In Singapore the top six drivers on the grid were all in the same order when the chequered flag fell.
That’s only happened on one other occasion in Formula 1 history. That was at this year’s Monaco Grand Prix.
Mercedes has referred to Singapore as its ‘bogey track’, particularly after its weak 2015 showing. But their record since then stands at two poles and three wins from three races, so it’s probably time to revise that view.
Lewis Hamilton is now a four-time winner on the streets of Singapore, equalling Sebastian Vettel’s record. The 11 Singapore Grands Prix to date have only had four different winners so far: these two plus Nico Rosberg and Fernando Alonso (though Felipe Massa might have something to say about how he lost the inaugural race to the latter).
Hamilton is in a fine streak of form. He’s only dropped seven points from a potential haul of 125 over the last five races. Vettel has been the next-highest scorer in that time, but Hamilton has out-scored him by 118 to 70.
As a result Hamilton now leads the points race by 40. Unless Vettel makes inroads into Hamilton’s lead at the next race, Hamilton could finish second to Vettel in all the remaining races and still take the title. His position of strength in the championship comes despite Vettel having a better average qualifying position (2.13 to 2.87) and having spent more laps in the lead than anyone (341 to Hamilton’s 299).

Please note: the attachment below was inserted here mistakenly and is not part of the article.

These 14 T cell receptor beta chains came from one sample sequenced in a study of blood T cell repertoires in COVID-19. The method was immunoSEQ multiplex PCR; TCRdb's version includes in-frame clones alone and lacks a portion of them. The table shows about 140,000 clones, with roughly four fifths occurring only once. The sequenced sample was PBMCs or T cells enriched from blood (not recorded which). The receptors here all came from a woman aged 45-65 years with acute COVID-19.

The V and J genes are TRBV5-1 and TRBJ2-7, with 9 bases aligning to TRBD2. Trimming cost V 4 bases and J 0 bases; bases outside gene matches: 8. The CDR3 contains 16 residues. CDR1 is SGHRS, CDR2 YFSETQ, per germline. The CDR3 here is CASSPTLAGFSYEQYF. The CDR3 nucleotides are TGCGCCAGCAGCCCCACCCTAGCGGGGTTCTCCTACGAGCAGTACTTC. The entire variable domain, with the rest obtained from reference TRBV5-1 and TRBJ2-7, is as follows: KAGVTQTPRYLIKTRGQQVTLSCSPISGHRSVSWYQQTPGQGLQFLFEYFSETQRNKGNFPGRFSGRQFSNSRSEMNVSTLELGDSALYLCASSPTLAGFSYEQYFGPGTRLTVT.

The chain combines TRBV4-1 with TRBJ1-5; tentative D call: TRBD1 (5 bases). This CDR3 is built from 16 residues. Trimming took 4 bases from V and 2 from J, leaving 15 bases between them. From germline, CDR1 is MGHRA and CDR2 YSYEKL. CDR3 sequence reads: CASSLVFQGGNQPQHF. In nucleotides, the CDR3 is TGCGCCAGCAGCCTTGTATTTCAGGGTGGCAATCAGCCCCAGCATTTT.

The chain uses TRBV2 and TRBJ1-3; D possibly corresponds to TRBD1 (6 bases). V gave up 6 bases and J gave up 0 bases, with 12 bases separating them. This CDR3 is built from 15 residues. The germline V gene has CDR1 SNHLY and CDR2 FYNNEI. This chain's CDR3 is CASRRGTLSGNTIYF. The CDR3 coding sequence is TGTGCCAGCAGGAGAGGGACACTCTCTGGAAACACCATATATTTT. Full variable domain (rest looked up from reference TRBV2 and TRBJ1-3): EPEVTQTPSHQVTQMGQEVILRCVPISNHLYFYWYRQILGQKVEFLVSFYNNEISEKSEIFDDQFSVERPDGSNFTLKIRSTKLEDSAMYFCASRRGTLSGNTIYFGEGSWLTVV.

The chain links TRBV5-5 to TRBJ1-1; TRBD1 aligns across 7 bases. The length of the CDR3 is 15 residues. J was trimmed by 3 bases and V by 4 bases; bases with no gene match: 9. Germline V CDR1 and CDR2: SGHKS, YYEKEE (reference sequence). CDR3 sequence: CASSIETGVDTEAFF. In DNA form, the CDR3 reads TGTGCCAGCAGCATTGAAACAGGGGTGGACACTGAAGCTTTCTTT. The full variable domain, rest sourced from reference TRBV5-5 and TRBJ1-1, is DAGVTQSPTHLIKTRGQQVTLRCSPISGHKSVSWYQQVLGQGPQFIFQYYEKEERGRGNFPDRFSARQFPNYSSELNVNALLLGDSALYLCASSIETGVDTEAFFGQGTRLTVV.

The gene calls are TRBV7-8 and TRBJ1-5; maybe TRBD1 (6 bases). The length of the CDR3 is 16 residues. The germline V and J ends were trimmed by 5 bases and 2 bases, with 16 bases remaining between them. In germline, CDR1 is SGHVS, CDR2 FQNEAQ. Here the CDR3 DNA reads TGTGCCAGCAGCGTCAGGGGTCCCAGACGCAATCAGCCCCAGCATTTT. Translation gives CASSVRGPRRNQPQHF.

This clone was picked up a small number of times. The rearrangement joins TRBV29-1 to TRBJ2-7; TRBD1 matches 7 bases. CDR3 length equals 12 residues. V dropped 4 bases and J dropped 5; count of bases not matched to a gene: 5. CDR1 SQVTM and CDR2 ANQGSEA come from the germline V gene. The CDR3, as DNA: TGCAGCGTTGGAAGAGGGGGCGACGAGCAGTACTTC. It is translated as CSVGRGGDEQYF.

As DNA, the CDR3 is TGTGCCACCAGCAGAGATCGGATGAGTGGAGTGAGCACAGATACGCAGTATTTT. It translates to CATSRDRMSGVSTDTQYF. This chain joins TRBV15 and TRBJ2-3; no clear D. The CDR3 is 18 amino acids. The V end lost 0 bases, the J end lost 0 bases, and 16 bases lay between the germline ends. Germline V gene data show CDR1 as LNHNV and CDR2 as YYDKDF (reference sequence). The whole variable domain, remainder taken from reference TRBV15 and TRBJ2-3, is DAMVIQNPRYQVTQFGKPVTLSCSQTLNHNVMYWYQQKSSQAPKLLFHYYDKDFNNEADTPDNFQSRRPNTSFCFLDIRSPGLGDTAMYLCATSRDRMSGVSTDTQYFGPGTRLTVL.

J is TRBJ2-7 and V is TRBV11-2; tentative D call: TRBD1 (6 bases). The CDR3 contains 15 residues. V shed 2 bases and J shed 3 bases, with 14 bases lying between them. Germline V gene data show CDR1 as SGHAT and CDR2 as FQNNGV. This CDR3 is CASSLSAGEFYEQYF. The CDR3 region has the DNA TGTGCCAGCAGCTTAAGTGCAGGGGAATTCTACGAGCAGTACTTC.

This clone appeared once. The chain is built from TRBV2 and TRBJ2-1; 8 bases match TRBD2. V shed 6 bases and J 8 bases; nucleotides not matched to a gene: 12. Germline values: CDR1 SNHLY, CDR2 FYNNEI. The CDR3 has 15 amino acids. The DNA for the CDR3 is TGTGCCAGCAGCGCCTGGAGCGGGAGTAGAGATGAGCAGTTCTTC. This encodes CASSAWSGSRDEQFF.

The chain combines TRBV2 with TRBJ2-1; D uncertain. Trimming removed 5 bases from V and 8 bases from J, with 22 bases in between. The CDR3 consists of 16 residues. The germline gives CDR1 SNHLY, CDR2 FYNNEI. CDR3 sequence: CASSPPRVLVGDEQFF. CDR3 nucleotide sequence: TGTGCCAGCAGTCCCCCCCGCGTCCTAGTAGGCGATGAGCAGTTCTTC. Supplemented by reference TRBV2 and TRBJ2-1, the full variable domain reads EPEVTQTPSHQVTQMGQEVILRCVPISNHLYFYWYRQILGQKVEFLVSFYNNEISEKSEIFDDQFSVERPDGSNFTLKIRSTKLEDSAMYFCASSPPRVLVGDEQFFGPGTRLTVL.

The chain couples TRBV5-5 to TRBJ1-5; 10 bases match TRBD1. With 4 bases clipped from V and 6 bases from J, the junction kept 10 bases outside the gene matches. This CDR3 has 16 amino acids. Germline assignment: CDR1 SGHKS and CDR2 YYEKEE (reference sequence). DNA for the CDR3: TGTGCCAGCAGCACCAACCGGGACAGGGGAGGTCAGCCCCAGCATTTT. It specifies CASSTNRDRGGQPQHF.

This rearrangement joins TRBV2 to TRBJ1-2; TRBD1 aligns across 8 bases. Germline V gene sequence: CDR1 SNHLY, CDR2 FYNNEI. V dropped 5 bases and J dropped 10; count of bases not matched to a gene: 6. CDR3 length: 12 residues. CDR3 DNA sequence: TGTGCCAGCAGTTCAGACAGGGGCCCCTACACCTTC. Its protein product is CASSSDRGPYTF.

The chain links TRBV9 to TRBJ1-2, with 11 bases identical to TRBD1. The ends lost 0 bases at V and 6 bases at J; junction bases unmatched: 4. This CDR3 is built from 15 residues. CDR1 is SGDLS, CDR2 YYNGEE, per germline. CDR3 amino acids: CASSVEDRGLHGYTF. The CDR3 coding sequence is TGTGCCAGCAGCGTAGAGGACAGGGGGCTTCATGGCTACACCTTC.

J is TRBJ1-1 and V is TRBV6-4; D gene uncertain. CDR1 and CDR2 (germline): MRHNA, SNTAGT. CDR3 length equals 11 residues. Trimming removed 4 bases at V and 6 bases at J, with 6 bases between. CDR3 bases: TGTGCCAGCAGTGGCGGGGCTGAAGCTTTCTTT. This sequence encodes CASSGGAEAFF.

While Hamilton added to his career totals for pole positions (79) and wins (69), Kevin Magnussen and Haas broke new ground by setting their first fastest laps. Magnussen is the 130th driver to do so (his father Jan never did during his F1 career) and Haas the 34th different team.
For the ninth year in a row a Red Bull finished on the podium and for the fourth year running it was in second place. It wasn’t Daniel Ricciardo this time, however, but Max Verstappen.
Fernando Alonso gave McLaren their best result since the Azerbaijan Grand Prix. It was also only the second time since that race he’s finished on the lead lap.
Nico Hulkenberg marked his 150th start but his wait for a first podium appearance goes on. Meanwhile Kimi Raikkonen is now on course to break Rubens Barrichello’s record for most race starts.
Raikkonen has 285 to his name so far but his new two-year deal with Sauber should propel him past Barrichello’s tally of 322 at some time during the 2020 F1 season. Had Raikkonen not spent two years out of the sport from 2010-11, missing 38 races, he could have broken the record last weekend.
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Review the year so far in statistics here:
- 2018 F1 championship points
- 2018 F1 season records
- 2018 F1 race data
- 2018 F1 qualifying data
- 2018 F1 retirements and penalties
- 2018 F1 strategy and pit stops
Have you spotted any other interesting stats and facts from the Singapore Grand Prix? Share them in the comments.
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